Hit & Run: Smokey & the Hybrids
Hit & Run, a new action comedy engineered by faintly Muppety co-director/writer/star Dax Shepard, is as much about running mouths as running motors, and injects estrogen into the few remaining enclaves of American testosterone, muscle cars, and FM cock rock.
Shepard plays Charlie Bronson, a 35-year-old in Nowheresville whose life, as we see it, consists of pep-talking up his academic girlfriend, Annie (Kristen Bell), qualified for nothing better than teaching at the local community college by her over-rarefied Ph.D. in conflict resolution. Conflict duly arrives when a prestigious opening at the first department specializing in her chosen field is announced, in Los Angeles. L.A. happens to be the one place Charlie can't go, though, for Charlie's name is not really Charlie, and he is in the Witness Protection Program—but he's in love, so he offers to drive Annie into the lion's den.
The name "Charles Bronson" and the '67 Lincoln Continental that Charlie takes out of mothballs for the trip should establish Hit & Run's cinematic pedigree, along with the pursuing Cannonball Run entourage Charlie and Annie pick up as they head west: Annie's absurd ex, Gil (Michael Rosenbaum); the federal marshal appointed to Charlie, Randy (Tom Arnold); and, finally, the former accomplice whom Charlie's testimony put in jail, Alex Dimitri (Bradley Cooper)—for, contrary to the less-culpable backstory he has given Annie, Charlie used to be a bank-job getaway driver named Yul Perkins.
This is one of the many couple-fight issues that Charlie and Annie will have to find time to work through while running for their lives. Shepard and Bell are a couple offscreen, and Charlie and Annie's badinage is as much of friends as lovers, heavy on put-down endearments ("You're so terrible on the eyes," "Fatass," etc.). Charlie and Annie's ongoing conversation and compromise—theirs is pointedly a relationship, not a romance—contravenes the precisely defined gender roles of chase-film predecessors like 1972's The Getaway, with Steve McQueen and Ali MacGraw, and 1971's Vanishing Point, with Barry Newman's Kowalski protected in stoic, silent, impermeable masculinity by the chassis of his Dodge Challenger.
Hit & Run arranges a head-on collision between 1970s individualism and 2012 p.c.: Where Kowalski hands out a whipping to degenerate homo hitchhikers, Charlie takes a dressing-down from his girlfriend for using the word "fag" as a synonym for "lame," and there is a genial subplot involving gay law enforcement using a takeoff of the popular Grindr hookup app. Cooper's blond-dreadlocked Dimitri is introduced in the supermarket checkout line and pounces on a huge black guy after an exchange of words. While loaded with racial animus—Dimitri has a black girlfriend—the scene takes a "postracial" flip: The issue is the industrial dog food the guy was buying, for Dimitri is a conscientious animal-lover and buys top-shelf. Later, when Charlie pulls onto a college campus in a buggy, one of the many vehicles he adopts during the course of the film, he's heckled from offscreen for not "going green," to which he responds, "It's biodiesel, friend"—and who knows if he's joking?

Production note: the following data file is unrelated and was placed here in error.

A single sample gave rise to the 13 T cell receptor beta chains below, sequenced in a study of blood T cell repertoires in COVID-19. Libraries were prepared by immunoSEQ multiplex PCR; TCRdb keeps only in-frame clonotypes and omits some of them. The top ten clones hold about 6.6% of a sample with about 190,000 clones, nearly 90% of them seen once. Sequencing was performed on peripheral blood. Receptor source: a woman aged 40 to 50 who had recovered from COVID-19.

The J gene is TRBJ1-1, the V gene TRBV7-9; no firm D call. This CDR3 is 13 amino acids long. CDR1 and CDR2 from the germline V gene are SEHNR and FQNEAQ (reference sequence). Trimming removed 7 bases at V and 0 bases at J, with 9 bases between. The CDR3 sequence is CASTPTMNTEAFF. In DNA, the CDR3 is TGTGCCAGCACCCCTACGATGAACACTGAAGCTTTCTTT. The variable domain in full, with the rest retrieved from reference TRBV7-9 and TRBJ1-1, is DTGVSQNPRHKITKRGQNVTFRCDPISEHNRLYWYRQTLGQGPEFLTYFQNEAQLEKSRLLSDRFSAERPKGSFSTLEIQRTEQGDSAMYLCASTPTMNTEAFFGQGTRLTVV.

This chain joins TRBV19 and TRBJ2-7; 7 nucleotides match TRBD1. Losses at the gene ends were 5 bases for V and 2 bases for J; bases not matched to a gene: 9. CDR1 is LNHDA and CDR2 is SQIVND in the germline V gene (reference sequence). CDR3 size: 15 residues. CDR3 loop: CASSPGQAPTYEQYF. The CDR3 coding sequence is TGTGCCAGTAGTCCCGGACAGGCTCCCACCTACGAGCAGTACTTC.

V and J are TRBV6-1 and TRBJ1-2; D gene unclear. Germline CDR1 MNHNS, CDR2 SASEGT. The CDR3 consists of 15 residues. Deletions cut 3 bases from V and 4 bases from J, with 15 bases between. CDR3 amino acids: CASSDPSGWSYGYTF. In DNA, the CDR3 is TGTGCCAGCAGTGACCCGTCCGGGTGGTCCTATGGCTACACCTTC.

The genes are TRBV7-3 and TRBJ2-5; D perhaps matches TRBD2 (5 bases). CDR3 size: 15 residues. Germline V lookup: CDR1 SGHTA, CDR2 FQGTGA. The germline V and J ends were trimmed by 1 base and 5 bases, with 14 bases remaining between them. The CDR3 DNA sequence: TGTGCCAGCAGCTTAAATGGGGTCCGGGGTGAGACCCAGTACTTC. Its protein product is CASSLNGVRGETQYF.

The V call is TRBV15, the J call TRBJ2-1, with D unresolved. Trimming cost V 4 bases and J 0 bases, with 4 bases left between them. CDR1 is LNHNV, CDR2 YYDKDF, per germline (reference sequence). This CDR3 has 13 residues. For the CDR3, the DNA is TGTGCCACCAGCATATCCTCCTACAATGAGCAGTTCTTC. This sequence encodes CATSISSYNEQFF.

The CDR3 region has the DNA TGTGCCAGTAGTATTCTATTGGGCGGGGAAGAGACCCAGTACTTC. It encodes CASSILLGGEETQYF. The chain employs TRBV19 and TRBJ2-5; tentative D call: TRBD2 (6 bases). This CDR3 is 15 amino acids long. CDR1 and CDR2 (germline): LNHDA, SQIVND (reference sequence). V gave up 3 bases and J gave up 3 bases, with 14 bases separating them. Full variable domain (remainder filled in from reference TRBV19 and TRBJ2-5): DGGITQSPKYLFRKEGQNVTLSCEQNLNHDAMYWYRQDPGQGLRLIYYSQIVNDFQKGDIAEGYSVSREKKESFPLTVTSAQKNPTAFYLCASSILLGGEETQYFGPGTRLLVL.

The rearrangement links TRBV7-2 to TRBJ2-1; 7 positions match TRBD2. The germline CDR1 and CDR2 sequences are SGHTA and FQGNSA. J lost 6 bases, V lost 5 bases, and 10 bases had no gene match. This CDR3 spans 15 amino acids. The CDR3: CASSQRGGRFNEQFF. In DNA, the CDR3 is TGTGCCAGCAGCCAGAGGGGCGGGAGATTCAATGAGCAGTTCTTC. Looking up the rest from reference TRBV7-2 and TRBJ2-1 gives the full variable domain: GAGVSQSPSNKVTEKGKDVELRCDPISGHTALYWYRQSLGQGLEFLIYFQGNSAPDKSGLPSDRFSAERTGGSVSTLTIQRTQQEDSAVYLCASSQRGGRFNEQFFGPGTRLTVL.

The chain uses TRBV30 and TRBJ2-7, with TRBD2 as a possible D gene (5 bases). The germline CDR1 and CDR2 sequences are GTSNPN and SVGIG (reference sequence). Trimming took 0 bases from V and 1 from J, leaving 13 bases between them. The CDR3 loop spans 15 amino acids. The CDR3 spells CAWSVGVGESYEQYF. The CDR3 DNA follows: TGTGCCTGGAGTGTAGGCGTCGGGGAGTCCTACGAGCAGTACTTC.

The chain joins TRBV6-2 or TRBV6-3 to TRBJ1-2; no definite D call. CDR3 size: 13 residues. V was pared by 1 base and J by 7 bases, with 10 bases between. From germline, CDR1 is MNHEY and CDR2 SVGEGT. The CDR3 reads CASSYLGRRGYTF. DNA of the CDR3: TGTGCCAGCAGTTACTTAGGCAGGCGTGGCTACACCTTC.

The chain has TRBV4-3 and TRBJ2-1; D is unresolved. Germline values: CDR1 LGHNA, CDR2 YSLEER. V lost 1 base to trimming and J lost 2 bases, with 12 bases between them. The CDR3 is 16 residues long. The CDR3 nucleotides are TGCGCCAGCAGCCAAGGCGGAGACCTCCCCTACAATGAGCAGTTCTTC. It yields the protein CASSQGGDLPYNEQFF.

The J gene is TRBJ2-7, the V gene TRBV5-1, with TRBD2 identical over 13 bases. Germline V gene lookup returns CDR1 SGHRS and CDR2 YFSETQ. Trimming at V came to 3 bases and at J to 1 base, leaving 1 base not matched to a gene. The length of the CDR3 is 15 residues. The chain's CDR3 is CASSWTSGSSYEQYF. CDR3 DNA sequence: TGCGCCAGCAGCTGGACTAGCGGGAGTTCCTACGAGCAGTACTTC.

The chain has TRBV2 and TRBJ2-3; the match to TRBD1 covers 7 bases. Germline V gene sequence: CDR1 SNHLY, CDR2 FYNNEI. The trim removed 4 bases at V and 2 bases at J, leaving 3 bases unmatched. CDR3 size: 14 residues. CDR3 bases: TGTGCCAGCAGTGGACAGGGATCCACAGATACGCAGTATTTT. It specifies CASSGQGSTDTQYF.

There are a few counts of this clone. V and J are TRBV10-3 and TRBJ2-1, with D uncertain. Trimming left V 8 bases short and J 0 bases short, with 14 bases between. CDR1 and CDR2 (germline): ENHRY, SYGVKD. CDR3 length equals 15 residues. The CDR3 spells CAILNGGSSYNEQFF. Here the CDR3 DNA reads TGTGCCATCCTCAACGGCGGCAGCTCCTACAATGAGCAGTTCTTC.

Hit & Run was shot fast and cheap, using cars from gearhead Shepard's own garage. The stunt driving warrants only passing mention, for it's never more than serviceable—one wishes that Shepard and co-director David Palmer had spent a little more time studying Walter Hill and a little less on Hal Needham. The cast was apparently hastily cobbled together by calling in favors around Hollywood, which partially explains the film's premise that outlaws have the same concerns as right-thinking (read: left-leaning) actors. That even the criminal class has gone sensitive and finicky eco-conscious has some potential for comedy—or drama, as in Oliver Stone's undervalued Savages—but there's no single detail that might convince a viewer that the characters played by Dax Shepard and Bradley Cooper might ever have been compelled to steal for a living, and this alienates the crime picture from any social context or sense of actual danger, making it essentially a celebrity goof-off.
The action is of the all-in-good-fun variety, like Hit & Run's jibing about race and sexual orientation. In matters of caste, however, Shepard's middle-class sanitization of blue-collar drive-in material touches on the genuinely unpleasant. Is the supermarket beatdown innocent if the recipient can't afford the upscale dog food? "There is a certain type of person who is attracted to this vehicle," chirpy little Annie says of Charlie's Continental. "People who are . . . let's just call them rapists out of convenience." You get the sense, though, that she'd rather call them rednecks. So much of the movie plays like the mirror image inverse of the scene in which the snooty sociologist goes into the honky-tonk in Every Which Way but Loose (1978) and gets dressed down by Clint Eastwood and his buddy—except this time, it's the honky-tonkers who are told what's what by the conscientious, well-bred liberal spark plug.
Spinning these Nixon-era folk archetypes into a chastening ideological 180 degree isn't the same thing as sophisticating them, though, and Hit & Run goes slack from the lack of any real back-and-forth. Annie's snobbery is never challenged. As to whether she's in any way impressed or even—against all the dictates of her idea of herself—turned on by the revelation that her floppy mensch of a boyfriend has a heretofore-unexpected capacity for self-defense and getaway driving, there's no indication. It's a battle of the sexes that can't be called conflict management so much as "Yes, dear" concession.
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